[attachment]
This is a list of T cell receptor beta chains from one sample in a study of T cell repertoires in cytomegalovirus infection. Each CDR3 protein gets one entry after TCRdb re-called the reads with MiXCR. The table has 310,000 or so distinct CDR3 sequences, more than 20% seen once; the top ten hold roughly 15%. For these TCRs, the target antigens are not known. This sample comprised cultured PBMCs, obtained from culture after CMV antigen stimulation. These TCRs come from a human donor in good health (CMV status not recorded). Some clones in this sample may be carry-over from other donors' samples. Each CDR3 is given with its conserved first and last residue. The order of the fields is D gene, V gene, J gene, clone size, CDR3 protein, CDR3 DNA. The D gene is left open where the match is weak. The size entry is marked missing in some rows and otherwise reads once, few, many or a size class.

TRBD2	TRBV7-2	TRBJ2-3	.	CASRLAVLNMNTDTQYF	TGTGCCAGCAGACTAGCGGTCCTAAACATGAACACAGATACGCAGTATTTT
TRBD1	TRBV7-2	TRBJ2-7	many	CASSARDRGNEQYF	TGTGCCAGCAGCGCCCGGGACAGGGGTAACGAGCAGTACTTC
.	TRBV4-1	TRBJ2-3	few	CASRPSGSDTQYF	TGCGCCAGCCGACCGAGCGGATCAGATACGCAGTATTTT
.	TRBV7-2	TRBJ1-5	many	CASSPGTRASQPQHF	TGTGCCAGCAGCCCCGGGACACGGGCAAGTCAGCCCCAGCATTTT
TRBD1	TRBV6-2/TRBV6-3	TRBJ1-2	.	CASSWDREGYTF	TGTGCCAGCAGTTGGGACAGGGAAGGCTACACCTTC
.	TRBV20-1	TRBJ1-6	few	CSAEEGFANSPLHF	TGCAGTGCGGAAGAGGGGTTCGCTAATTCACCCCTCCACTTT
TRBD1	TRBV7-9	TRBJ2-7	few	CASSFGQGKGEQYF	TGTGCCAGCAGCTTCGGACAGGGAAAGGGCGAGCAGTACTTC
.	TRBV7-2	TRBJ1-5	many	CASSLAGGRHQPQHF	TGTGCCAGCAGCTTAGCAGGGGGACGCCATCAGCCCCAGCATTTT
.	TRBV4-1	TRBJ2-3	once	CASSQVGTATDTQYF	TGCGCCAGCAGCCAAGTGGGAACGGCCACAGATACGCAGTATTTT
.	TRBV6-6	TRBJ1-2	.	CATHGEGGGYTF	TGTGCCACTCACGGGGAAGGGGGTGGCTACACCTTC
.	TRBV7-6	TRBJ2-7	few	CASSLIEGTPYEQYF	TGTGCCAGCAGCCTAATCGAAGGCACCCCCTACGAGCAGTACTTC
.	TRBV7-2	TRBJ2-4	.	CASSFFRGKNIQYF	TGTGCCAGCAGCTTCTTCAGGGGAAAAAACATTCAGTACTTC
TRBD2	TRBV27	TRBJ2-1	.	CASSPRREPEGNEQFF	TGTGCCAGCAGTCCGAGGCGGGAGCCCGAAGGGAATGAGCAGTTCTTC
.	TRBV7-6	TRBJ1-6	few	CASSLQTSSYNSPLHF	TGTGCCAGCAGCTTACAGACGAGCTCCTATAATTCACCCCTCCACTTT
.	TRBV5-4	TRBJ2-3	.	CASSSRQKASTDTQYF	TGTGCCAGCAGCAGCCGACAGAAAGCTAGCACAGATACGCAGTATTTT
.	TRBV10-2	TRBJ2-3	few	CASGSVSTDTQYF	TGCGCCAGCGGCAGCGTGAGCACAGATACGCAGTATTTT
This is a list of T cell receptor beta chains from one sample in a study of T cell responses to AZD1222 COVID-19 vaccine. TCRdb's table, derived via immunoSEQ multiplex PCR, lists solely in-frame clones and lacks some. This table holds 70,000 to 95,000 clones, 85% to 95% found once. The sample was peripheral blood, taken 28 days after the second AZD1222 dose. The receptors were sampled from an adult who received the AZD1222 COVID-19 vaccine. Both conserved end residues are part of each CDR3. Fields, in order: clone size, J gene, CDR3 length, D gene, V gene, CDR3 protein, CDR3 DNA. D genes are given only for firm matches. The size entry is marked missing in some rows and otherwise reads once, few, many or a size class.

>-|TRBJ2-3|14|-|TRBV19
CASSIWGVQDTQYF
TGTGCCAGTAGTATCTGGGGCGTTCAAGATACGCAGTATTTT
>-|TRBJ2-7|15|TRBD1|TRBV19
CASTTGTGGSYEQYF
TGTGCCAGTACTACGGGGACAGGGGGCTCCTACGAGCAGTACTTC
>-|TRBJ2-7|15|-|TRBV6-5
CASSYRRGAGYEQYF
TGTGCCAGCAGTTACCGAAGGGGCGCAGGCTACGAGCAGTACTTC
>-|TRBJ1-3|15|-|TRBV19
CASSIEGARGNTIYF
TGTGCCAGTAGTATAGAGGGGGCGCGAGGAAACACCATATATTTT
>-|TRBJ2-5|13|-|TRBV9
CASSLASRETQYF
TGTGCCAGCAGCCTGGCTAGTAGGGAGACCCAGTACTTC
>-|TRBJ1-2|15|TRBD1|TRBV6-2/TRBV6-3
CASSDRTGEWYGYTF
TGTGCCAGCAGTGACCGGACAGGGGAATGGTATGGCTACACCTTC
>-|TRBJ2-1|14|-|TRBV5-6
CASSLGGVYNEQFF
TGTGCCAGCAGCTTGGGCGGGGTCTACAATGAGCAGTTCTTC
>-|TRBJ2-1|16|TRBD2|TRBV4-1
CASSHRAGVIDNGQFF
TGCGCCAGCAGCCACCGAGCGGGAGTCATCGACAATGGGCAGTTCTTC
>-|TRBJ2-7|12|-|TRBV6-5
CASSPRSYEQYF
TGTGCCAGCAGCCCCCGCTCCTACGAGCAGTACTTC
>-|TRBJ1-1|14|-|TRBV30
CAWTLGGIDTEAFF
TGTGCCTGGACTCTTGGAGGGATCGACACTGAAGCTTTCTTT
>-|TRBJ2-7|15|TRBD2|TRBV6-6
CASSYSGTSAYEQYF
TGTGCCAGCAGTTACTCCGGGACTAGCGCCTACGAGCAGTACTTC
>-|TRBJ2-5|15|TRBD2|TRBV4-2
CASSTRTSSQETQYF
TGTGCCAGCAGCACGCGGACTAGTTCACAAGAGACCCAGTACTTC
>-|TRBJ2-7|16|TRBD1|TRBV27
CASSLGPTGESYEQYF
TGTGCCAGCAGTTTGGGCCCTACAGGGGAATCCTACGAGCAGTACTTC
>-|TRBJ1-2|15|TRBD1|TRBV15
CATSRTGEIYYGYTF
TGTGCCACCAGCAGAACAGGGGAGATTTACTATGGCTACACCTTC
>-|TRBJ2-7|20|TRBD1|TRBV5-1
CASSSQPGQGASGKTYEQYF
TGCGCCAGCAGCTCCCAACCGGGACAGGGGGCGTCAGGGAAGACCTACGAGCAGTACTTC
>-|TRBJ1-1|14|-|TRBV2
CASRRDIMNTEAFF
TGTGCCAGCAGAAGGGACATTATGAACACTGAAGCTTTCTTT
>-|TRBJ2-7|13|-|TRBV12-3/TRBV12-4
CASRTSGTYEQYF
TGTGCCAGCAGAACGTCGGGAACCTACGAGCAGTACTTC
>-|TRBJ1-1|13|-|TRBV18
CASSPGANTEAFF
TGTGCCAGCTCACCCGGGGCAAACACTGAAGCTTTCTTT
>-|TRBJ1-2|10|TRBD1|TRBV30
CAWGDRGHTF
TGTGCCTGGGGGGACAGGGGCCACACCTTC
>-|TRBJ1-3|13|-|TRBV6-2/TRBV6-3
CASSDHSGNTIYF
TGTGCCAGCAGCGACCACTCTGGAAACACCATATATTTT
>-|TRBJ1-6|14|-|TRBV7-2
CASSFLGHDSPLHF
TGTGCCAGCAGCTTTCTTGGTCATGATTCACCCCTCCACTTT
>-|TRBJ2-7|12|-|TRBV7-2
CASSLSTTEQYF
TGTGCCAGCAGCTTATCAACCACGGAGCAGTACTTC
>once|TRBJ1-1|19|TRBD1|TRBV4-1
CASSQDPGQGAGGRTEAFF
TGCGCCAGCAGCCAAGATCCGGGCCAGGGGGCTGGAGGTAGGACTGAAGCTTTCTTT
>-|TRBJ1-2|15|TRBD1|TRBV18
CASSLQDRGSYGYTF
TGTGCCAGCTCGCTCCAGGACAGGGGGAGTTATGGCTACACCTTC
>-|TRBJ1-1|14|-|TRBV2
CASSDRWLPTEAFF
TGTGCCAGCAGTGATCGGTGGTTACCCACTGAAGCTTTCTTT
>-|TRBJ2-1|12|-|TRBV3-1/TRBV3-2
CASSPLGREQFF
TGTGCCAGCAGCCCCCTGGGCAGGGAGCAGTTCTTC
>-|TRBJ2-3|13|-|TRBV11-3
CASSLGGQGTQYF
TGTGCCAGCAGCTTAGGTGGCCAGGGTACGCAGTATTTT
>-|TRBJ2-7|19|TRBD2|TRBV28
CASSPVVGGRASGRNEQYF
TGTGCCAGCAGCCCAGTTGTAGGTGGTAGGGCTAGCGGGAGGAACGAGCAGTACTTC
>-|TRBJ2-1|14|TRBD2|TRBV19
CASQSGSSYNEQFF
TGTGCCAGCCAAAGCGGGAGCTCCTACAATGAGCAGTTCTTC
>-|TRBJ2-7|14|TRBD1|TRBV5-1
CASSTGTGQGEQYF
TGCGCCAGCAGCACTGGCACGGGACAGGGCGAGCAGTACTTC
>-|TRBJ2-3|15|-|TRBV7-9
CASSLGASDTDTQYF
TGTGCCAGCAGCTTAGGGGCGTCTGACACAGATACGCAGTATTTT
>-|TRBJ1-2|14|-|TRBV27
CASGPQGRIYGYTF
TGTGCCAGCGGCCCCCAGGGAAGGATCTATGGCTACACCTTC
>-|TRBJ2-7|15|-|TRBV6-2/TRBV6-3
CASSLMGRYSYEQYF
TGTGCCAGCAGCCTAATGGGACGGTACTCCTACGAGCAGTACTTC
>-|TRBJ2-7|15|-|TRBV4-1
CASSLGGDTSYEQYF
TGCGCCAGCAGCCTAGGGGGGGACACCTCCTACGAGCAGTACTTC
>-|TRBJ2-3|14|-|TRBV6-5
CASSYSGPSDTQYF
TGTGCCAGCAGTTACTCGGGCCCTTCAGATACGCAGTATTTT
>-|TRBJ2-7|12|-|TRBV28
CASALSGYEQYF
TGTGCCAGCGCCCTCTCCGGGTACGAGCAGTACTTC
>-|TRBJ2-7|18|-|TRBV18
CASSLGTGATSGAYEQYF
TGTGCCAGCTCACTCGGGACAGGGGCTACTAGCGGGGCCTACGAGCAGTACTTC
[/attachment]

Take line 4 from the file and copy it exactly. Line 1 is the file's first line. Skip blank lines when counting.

.	TRBV4-1	TRBJ2-3	few	CASRPSGSDTQYF	TGCGCCAGCCGACCGAGCGGATCAGATACGCAGTATTTT